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m o [ n u ] m e n t I . 2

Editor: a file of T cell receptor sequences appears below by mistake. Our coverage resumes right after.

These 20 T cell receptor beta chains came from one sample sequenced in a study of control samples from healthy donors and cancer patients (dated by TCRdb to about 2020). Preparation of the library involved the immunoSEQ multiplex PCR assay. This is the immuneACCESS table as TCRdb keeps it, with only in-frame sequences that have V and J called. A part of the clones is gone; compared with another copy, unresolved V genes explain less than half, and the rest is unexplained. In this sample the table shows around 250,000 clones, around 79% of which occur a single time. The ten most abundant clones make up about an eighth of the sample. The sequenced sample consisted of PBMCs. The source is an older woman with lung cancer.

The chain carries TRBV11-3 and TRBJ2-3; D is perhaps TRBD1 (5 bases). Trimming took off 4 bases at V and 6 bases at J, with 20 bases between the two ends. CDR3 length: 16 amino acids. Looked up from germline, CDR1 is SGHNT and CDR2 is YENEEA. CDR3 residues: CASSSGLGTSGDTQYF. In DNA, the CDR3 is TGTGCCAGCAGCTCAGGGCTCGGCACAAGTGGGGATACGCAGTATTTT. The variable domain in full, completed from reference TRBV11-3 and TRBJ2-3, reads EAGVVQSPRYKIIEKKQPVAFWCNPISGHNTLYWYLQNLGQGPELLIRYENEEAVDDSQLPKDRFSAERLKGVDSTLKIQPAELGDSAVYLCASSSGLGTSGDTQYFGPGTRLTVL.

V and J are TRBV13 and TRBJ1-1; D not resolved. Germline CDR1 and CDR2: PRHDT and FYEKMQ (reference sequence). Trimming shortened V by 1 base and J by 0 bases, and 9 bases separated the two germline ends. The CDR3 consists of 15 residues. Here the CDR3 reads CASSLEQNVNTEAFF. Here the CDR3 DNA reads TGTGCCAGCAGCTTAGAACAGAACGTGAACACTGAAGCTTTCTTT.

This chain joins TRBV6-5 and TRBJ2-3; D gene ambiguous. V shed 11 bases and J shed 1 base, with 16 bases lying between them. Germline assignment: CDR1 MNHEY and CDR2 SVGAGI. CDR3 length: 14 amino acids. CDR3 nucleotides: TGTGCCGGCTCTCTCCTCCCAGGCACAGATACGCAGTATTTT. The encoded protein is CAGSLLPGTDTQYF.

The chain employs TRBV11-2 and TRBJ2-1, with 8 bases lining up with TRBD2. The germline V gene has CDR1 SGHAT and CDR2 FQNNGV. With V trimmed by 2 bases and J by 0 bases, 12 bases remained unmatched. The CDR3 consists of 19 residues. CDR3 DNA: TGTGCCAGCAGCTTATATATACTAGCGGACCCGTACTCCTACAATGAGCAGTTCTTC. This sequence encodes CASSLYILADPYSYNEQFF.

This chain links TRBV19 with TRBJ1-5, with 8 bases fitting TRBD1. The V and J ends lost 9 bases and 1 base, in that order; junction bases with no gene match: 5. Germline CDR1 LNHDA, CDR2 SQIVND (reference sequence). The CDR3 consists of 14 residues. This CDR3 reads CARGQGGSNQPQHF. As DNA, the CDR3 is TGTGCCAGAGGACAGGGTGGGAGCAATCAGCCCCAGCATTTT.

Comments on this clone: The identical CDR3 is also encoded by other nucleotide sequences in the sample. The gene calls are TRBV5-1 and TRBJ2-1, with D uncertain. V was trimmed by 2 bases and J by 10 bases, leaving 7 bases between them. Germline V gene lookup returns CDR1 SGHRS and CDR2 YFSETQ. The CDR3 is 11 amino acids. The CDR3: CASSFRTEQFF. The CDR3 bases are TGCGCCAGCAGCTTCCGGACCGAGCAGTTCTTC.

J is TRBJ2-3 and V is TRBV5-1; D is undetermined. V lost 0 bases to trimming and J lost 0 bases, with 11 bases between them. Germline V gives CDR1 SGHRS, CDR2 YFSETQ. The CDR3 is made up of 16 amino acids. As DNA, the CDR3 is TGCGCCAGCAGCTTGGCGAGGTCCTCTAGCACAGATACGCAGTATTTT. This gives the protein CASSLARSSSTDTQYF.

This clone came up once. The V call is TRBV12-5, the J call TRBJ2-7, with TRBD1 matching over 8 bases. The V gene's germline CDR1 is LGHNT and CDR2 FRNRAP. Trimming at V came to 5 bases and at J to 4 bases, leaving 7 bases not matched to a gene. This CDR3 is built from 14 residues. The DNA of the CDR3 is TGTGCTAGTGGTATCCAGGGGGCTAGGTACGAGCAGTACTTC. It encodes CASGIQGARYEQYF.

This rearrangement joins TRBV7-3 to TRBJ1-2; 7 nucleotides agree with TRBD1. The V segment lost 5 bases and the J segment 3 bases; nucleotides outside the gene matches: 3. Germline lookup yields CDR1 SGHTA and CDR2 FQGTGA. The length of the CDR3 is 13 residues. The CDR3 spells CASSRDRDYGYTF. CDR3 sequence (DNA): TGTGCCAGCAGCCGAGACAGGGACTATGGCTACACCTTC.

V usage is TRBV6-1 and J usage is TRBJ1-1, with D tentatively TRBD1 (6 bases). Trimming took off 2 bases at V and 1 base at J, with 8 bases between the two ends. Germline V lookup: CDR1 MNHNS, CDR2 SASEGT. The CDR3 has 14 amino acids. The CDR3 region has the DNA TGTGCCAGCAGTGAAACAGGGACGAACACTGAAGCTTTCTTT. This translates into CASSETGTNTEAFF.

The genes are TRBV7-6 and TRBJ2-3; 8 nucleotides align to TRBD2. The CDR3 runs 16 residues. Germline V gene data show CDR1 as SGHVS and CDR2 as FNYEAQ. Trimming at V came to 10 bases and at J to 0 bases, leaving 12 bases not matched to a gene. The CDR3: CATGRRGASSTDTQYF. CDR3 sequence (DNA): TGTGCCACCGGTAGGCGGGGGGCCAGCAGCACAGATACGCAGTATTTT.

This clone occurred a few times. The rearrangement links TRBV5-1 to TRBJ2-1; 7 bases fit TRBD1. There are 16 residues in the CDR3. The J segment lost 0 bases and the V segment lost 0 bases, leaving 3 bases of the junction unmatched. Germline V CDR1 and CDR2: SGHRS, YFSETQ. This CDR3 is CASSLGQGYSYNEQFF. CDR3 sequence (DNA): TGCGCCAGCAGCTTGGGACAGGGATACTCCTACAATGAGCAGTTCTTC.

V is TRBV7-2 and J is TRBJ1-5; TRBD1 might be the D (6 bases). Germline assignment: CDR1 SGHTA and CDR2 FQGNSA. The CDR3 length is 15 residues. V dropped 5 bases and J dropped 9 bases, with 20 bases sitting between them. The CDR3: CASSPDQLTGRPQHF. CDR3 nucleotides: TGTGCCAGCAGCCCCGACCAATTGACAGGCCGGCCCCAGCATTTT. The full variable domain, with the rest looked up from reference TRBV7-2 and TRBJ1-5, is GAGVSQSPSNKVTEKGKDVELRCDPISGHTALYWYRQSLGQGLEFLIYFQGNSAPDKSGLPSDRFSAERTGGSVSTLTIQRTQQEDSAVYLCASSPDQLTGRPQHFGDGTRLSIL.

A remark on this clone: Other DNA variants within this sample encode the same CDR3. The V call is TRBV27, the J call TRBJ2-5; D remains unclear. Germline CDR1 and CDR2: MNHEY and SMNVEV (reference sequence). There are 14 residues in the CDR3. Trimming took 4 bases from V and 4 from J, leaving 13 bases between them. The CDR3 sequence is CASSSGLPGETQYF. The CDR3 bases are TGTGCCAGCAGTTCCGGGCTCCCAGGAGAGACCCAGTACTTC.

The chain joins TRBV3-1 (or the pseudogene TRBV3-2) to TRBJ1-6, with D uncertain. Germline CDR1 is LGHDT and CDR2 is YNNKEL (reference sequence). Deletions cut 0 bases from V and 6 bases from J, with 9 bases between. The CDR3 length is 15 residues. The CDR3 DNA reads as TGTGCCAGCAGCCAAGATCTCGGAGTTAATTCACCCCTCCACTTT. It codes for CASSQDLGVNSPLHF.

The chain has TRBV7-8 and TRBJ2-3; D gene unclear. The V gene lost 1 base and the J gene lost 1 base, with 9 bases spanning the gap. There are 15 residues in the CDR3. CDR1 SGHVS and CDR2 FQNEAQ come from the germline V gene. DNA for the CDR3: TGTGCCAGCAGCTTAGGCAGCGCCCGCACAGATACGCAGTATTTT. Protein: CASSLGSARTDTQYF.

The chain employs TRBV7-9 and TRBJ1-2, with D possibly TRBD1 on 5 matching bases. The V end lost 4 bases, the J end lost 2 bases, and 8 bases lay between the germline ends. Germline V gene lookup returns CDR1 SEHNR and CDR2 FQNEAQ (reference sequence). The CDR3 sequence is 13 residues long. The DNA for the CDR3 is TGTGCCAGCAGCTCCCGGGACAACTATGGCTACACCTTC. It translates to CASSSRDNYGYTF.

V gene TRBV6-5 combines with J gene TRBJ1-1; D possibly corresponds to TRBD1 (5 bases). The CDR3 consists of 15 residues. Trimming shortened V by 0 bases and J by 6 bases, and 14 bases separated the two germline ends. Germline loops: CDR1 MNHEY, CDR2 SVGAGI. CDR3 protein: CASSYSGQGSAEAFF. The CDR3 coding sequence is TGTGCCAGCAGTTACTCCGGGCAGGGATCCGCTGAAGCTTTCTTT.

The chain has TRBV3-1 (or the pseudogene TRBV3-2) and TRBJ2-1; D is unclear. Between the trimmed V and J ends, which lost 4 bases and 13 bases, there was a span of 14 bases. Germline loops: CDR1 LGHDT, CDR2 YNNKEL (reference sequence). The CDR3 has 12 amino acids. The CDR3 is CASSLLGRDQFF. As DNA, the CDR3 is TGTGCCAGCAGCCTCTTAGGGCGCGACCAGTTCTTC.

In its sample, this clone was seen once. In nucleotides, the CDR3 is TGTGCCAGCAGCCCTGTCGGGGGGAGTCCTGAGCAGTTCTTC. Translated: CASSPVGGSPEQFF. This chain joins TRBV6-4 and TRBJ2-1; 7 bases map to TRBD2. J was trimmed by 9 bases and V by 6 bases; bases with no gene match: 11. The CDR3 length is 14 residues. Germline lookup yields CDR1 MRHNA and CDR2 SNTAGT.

The interactive kiosk, m o [ n u ] m e n t I . 2 : M e m o r y &  F o r g e t f u l n e s s, began as an electronic panegyric to the death of print; to herald the rebirth of oral culture via the electric. In 1979, the NY Times sold the rights for on-line distribution of its daily archive to Mead DATA, owner of NEXIS/LEXIS and subsidiary of Mead Paper (which made the purchase because it feared the economic threat of the "paperless office"). The NY Times' 1994 decision to hand its archive of paper clips to the public library - and Douglas' appointment as sole worker in this task - inspired i.e. to devise an appropriate ceremony. Three Muses (daughters of Mnemosyne) were wrapped in cellophane to mummify (in cellophane) the cabinets in the Morgue. Their only witness, several obsolete monitors and the photoelectric video eye of the viewer. The impossible essay, m o [ n u ] m e n t I . 2 : S e c r e t F u n e r a l f o r T i m e s  M o r g u e, is the audio backdrop piped through lengths of rubber exhaust hose. The file cabinets, representing the Muses, include burned in monitors in their drawers, televisions in mid-implosion through the tops, and a surveillance camera that captures the kiosk user on one end and displays the user image in front. The kiosk has been on display at Shirley Fiterman Gallery in New York, Painted Bride Gallery in Philadelphia, PA and Eriksberghallen in Göteborg, Sweden.

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